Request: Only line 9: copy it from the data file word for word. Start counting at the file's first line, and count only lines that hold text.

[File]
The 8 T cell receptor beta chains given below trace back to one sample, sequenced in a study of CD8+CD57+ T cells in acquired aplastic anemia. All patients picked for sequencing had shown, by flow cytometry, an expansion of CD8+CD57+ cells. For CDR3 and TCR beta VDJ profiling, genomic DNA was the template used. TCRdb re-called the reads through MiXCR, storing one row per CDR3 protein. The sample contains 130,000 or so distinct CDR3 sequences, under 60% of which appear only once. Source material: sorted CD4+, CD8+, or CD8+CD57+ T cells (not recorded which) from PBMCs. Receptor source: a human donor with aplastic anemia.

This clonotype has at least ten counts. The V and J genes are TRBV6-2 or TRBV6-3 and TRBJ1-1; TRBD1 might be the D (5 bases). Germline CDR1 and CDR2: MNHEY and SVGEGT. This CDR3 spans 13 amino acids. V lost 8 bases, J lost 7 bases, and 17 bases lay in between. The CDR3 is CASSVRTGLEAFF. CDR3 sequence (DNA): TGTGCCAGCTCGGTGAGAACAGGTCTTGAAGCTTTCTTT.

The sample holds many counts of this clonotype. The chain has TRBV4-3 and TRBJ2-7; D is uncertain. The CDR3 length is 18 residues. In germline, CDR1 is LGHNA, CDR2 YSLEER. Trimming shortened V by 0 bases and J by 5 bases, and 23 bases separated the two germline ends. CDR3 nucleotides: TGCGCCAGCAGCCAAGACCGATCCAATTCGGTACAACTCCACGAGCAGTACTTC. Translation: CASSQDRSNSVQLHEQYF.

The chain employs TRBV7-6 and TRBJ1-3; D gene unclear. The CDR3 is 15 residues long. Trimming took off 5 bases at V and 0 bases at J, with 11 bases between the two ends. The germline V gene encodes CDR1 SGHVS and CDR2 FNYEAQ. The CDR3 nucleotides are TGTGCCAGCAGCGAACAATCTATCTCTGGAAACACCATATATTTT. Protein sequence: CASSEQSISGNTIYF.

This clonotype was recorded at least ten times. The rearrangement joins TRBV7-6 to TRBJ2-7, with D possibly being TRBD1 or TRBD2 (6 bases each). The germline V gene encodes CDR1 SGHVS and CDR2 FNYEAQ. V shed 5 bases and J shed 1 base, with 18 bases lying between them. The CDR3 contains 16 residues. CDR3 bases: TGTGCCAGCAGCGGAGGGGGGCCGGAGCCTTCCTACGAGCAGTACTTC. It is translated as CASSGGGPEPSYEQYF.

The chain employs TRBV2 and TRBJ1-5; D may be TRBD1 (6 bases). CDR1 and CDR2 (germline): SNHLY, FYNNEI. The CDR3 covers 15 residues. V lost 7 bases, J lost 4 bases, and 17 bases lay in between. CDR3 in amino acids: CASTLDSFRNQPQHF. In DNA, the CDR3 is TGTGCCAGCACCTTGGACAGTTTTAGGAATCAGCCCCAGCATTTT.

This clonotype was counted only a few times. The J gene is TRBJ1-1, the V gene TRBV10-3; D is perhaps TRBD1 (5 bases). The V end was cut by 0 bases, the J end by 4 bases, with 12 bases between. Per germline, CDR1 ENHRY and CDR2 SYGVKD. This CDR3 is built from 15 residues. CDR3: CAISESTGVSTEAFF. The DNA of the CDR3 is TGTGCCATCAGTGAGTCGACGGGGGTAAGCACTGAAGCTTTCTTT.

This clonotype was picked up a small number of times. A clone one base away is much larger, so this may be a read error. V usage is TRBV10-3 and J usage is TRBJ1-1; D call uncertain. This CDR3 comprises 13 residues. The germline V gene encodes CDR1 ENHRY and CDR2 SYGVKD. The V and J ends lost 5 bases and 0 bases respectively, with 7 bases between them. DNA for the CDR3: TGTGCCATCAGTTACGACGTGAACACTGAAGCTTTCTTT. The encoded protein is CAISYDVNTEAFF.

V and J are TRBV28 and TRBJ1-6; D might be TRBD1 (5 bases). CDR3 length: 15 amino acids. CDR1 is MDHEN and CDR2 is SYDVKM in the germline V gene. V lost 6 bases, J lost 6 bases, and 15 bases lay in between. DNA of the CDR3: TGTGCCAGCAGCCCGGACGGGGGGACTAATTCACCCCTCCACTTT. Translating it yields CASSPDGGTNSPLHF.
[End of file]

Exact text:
V and J are TRBV28 and TRBJ1-6; D might be TRBD1 (5 bases). CDR3 length: 15 amino acids. CDR1 is MDHEN and CDR2 is SYDVKM in the germline V gene. V lost 6 bases, J lost 6 bases, and 15 bases lay in between. DNA of the CDR3: TGTGCCAGCAGCCCGGACGGGGGGACTAATTCACCCCTCCACTTT. Translating it yields CASSPDGGTNSPLHF.